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Law360 (May 26, 2020, 10:51 AM EDT) -- Texas Capital and Independent Bank Group have decided to terminate their planned $3.07 billion stock merger due to market turmoil caused by the coronavirus, the companies said Tuesday, marking the latest in a series of significant transactions to be called off because of the pandemic.
The deal stood to create a top Texas-based regional banking player with $48 billion in assets and a market capitalization of roughly $5.5 billion. On Tuesday, the companies said they mutually determined that it was in the best interests of both sides to call the transaction off. The boards of directors for both Texas Capital Bancshares Inc. and Independent Bank Group have approved the decision.
"While both companies believed in the benefits of the proposed transaction when it was announced, we mutually concluded after careful consideration that, given the significant uncertainty caused by the COVID-19 pandemic and the resulting economic and market environment, it would not be prudent to continue to pursue the combination and integration of our companies at this time," said David R. Brooks, chairman and CEO for Independent Bank Group.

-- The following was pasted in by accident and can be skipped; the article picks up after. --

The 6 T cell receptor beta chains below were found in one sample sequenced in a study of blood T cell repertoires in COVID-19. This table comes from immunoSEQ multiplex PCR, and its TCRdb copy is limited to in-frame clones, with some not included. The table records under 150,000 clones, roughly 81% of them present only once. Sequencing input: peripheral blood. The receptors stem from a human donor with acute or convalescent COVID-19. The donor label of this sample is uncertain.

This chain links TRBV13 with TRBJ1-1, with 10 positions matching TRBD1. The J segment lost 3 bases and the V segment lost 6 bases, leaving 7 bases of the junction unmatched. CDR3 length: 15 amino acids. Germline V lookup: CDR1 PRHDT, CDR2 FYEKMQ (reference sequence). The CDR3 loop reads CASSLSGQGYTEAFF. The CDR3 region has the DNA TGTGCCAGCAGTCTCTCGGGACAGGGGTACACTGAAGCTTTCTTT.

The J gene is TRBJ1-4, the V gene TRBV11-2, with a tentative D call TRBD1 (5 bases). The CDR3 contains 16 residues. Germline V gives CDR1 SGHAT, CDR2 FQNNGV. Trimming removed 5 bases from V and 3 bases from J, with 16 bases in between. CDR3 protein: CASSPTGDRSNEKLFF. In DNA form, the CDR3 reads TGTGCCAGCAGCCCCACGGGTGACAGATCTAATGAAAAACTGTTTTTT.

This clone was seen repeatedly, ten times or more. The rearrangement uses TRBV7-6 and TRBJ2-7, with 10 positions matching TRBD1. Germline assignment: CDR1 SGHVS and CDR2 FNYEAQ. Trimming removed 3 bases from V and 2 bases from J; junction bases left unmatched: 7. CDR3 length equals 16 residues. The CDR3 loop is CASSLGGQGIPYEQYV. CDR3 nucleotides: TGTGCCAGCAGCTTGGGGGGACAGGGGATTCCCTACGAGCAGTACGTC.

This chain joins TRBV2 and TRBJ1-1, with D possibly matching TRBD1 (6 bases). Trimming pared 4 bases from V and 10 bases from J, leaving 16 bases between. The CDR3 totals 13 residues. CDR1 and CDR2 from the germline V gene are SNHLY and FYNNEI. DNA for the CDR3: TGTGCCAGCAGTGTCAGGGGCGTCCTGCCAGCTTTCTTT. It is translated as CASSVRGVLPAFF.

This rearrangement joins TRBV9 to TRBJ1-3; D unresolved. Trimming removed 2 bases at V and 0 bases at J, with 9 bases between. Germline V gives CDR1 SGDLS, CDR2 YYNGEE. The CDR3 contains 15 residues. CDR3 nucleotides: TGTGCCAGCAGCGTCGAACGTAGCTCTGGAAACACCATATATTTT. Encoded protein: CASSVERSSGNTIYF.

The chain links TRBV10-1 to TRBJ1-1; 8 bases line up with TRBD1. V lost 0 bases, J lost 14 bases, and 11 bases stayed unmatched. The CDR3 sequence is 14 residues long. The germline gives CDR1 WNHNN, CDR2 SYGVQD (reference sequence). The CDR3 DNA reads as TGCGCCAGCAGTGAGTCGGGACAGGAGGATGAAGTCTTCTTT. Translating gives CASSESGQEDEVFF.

Brooks added: "This decision allows us to dedicate our focus and resources toward ensuring the strength of our business, serving the interests of our customers and protecting the health and safety of our employees during these unprecedented times."
As a result of the mutual decision, neither side will pay any termination fee.
Larry Helm, chairman for Texas Capital, said that "Texas Capital Bank remains focused on supporting the health and safety of our colleagues and meeting all our clients' needs during these challenging times and for many years thereafter."
"As a result of our significant multi-year investments, healthy balance sheet, ability to recruit and foster the best talent and history of driving strong results, Texas Capital Bank is well positioned to continue to execute against a standalone strategy," Helm added.
The agreement, inked in December, was billed as a merger of equals. Texas Capital was advised by Sullivan & Cromwell LLP, while Independent Bank Group was guided by Wachtell Lipton Rosen & Katz. Under the terms of the transaction, each Texas Capital share was set to be swapped for 1.03 shares of Independent Bank Group.
The two banking businesses are not nearly the first entities to nix a deal in the wake of the pandemic, although not every termination is mutual. Last week, cybersecurity firm Forescout Technologies Inc. sued Advent International over the latter's decision not to close its planned $1.9 billion takeover of the former.
In April, meanwhile, medical device maker Alphatec Holdings Inc. notified EOS Imaging SA that it would not finalize its nearly $122 million deal for the orthopedic medical imaging and software company, saying that disruption caused by the coronavirus had resulted in a material adverse effect.
--Additional reporting by Chelsea Naso. Editing by Alyssa Miller.
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